I assure you, Cassandra Peterson is an absolute sweetheart. JD chatted with her for a while, asking all the questions he wanted. When she asked where he wanted her signature on the standee, he sheepishly pointed towards the infamous cleavage. She laughed, jokingly called him “a pervert.” Naturally, we immediately set the standee up in his room that night, where it remained for the rest of the weekend.

I, sadly, did not witness any of this first-hand. Multiple people had asked me to grab Elvira signatures for them. The woman handling the money kept giving me conflicting information and I got confused. In order to prevent holding the line up, JD went ahead. By the time I sort things out, I was pretty frustrated so I just said a few kind things to Miss Peterson and posed for a photo. That was freak-out number one of the weekend.

The next signatures we headed for were mostly in the ballroom upstairs. Jonathan Ke Quan is, depending on your age and fandom, best known as either “The Goonies’” Data or Indiana Jones’ sidekick Shortround. For those that crow about Ke Quan’s Asian accent in those films is some sort of racially insensitive exaggeration: I can confirm that he really sounds like that. Figuring all the questions would be about “The Goonies” or “Temple of Doom,” I asked Jonathan about that pretty good episode of “Tales from the Crypt” he did. This conversation still ended up segueing towards the topic of Spielberg and Richard Donner. But I like to think convention guests enjoy hearing a question or compliment about things other than there best known projects.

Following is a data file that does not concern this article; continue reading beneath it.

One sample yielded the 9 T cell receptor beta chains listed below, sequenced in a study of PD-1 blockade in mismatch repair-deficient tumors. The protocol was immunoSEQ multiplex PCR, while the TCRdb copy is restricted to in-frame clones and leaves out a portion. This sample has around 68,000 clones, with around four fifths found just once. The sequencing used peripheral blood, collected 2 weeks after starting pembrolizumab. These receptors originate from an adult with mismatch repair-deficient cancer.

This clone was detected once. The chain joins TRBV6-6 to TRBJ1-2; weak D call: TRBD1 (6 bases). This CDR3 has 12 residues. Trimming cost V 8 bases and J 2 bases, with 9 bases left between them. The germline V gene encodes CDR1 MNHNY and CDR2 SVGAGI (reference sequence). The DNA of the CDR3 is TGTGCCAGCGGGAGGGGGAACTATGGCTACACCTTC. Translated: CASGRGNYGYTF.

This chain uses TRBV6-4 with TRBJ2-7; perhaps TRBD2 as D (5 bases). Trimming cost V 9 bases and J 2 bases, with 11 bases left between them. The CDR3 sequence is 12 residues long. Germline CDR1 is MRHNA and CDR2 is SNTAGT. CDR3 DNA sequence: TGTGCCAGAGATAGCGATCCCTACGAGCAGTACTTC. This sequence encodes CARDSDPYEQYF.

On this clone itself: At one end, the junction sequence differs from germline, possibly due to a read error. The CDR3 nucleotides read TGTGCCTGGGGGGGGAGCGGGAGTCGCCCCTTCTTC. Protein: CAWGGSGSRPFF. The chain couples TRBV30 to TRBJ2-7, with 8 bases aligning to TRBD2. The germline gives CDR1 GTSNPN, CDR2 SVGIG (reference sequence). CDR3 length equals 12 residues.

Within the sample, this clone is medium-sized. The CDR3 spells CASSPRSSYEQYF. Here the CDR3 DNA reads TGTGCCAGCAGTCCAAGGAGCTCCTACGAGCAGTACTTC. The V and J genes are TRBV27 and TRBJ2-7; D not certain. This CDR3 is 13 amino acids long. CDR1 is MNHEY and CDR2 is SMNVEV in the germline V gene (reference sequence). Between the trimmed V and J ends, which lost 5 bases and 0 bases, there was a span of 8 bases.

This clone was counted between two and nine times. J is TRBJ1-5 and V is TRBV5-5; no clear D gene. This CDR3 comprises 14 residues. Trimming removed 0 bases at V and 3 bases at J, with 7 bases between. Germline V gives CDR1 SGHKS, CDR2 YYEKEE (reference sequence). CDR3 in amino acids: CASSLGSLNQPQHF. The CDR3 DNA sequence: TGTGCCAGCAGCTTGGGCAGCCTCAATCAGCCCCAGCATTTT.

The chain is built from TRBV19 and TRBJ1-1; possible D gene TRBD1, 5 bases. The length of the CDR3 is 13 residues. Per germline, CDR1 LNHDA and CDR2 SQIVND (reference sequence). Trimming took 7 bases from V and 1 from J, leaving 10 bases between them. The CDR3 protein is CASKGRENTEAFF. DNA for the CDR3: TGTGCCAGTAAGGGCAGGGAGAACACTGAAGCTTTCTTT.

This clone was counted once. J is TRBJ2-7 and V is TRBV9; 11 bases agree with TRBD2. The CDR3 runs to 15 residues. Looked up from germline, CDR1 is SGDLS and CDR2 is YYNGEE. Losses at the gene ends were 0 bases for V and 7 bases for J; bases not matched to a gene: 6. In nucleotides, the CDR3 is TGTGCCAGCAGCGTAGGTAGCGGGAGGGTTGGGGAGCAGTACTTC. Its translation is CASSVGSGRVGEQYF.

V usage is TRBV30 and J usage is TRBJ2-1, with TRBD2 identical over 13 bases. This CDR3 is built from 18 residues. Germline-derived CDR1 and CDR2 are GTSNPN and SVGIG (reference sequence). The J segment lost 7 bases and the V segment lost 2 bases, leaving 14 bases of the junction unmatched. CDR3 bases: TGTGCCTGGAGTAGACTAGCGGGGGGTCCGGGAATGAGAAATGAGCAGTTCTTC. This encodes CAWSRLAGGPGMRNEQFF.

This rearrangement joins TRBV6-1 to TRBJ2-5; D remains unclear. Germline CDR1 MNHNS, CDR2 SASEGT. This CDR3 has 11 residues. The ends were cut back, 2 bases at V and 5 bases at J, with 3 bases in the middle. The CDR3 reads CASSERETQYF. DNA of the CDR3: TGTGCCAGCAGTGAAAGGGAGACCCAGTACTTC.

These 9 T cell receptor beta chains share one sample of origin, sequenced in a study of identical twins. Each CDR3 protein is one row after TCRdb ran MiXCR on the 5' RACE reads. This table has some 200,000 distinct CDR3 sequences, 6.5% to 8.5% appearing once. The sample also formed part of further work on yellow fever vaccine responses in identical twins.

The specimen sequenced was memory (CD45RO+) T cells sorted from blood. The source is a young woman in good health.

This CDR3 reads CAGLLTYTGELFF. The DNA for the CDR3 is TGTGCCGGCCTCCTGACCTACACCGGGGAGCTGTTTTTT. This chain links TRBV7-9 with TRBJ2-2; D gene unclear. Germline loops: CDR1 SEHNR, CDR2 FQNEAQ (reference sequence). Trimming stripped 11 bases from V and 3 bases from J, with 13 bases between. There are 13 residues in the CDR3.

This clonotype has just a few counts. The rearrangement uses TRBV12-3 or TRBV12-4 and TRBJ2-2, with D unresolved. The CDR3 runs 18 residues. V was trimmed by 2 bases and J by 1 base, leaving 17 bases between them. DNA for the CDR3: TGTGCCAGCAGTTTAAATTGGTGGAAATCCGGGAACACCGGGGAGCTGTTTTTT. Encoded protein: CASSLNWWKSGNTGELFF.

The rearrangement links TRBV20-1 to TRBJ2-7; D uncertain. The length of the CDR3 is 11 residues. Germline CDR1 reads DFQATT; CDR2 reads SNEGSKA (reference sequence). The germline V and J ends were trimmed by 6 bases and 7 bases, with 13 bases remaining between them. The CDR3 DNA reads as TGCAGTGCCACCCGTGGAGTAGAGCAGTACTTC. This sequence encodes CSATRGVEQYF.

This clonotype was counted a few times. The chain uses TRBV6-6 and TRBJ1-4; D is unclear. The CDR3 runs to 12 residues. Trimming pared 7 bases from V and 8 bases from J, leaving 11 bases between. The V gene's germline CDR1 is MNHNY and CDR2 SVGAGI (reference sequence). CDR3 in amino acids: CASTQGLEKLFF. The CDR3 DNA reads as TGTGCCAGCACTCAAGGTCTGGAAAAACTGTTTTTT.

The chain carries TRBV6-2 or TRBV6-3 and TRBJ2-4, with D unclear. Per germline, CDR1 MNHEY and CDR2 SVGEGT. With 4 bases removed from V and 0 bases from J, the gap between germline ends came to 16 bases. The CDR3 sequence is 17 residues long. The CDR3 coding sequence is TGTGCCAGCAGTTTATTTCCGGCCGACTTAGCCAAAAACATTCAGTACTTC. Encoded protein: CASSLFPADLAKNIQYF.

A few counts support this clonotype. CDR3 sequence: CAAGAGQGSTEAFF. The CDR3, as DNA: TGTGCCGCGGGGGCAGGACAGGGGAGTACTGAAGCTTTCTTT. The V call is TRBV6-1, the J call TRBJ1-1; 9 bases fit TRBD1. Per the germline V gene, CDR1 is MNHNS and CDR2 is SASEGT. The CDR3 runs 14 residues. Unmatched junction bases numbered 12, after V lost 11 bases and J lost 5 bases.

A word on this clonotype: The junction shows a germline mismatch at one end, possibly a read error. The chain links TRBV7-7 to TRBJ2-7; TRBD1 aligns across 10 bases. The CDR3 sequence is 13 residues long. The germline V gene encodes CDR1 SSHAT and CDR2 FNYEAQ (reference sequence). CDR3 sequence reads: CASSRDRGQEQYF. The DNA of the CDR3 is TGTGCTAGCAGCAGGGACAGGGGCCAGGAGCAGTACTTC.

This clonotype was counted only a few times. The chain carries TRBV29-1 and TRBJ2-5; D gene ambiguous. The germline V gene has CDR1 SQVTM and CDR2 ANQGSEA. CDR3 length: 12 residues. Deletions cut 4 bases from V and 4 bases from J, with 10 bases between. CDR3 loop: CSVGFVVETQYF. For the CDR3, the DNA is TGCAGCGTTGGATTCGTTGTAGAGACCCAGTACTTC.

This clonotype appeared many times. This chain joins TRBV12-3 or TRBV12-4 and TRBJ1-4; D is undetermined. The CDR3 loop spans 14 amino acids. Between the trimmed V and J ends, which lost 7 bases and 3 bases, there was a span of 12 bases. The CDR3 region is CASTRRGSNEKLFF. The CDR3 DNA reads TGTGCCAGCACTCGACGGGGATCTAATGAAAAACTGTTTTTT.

I pulled a similar trick with Robert Patrick, who was situated across the room. I asked him about his early days as an action star in low budget Filipino films. He got really excited at just the mention, so that was cool. Patrick, by the way, projects a friendly and avuncular presence at odds with his tough guy appearance.

I also went down stairs to get Sid Haig’s signature. Despite having just filmed a new movie with Rob Zombie, a direct sequel to a film they made ten years ago, Mr. Haig did look pretty frail Friday evening. Nevertheless, he answered my questions in a detailed way. Of course, I had to ask about “Spider Baby,” a real fave of mine, and the process he used to get into such a bizarre character’s head. Apparently, Haig based Ralph Meryl on observations made of monkeys and young kids. JD, meanwhile, asked about the two episodes of “Batman” he did.

This preceded the second freak-out of the day. At some point after getting Haig’s signature, I realized I no longer had those three glossies in my hand. I searched around, re-tracing my steps, stopping at every table I could remember stopping at, to no avail. I straight up lost those three glossies. All I can figure is I put them down while picking up something else and they were either grabbed by someone else or tossed out. When I went back to Haig’s table, asking his handler if I had left the glossies there, Haig offered to give me a free replacement. (He then, in perfect Captain Spalding cadence, said “if you loose that one, I’ll break your fucking legs.”) I decided to try the same thing with Patrick and Quan. Each one understood and gave me a free replacement. So all three of those guys are super-duper cool in my book.